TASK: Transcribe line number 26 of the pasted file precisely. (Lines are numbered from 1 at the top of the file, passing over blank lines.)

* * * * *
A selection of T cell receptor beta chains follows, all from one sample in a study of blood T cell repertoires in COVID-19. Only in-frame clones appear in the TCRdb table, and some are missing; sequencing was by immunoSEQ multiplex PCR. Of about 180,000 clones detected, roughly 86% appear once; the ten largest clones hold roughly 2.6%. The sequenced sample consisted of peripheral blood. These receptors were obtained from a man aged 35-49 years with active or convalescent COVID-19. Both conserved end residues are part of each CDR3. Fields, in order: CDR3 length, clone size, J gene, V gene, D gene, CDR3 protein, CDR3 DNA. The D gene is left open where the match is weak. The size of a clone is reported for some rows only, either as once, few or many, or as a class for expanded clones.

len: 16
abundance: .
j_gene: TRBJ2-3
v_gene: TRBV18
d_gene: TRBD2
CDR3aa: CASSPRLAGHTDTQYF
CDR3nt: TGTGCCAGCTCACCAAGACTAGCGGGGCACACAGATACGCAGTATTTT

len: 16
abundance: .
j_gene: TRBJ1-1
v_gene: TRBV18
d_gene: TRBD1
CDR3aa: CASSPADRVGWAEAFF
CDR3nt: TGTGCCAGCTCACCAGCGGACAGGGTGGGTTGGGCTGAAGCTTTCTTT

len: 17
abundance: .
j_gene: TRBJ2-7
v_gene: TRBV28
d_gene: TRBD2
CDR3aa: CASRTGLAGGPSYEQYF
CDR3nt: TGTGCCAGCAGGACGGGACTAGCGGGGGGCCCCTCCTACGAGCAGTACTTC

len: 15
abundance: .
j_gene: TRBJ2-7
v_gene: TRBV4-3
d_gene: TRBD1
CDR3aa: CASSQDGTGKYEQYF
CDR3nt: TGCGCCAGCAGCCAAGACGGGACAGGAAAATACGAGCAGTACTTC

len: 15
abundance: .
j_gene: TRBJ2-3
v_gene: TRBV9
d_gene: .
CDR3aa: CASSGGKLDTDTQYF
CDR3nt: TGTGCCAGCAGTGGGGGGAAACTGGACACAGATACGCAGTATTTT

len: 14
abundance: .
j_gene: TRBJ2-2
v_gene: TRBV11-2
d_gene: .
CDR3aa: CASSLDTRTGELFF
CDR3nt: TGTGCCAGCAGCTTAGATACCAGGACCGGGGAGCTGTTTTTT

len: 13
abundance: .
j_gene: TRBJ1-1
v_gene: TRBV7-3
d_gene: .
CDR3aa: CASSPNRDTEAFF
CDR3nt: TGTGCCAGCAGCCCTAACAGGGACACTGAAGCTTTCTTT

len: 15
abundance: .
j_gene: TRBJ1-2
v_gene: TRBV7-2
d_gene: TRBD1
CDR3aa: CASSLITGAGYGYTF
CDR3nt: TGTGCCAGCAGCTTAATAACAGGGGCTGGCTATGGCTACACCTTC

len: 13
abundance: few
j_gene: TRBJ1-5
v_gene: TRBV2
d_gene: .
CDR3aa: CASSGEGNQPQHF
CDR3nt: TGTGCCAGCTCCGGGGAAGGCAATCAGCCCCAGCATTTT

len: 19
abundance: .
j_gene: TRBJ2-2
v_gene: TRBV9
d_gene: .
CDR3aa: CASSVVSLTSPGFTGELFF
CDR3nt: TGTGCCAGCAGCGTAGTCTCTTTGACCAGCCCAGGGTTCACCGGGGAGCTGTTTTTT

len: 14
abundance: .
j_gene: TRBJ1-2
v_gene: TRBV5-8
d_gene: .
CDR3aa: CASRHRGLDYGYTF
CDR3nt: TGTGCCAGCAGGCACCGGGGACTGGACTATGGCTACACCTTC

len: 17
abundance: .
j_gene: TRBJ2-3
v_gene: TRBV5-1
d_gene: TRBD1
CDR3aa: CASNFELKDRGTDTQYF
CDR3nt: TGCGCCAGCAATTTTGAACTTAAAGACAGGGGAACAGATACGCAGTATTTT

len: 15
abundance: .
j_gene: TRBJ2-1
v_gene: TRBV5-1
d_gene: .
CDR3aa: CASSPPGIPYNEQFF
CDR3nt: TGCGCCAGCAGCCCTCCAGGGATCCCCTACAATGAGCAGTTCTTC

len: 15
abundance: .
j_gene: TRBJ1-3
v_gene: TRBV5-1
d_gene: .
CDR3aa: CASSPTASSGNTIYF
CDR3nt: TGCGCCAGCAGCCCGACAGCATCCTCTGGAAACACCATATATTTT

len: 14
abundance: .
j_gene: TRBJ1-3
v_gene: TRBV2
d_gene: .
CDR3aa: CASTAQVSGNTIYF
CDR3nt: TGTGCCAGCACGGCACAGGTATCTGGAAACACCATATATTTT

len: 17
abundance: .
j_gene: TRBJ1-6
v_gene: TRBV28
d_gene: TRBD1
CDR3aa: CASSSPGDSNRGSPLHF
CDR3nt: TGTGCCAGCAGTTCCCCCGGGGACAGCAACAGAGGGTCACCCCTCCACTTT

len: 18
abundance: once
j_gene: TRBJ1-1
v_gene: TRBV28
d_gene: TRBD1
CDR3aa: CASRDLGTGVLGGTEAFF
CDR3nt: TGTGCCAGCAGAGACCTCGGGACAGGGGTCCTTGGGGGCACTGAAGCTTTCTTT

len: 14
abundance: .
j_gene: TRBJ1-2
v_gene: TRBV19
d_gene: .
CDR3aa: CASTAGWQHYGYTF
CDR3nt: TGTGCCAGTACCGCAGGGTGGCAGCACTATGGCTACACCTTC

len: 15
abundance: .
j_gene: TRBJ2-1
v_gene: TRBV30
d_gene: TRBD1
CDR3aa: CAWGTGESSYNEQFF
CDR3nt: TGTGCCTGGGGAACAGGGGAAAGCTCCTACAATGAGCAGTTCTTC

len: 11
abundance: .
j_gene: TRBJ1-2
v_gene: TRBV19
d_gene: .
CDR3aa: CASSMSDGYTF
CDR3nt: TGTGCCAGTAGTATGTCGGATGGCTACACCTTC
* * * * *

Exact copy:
v_gene: TRBV4-3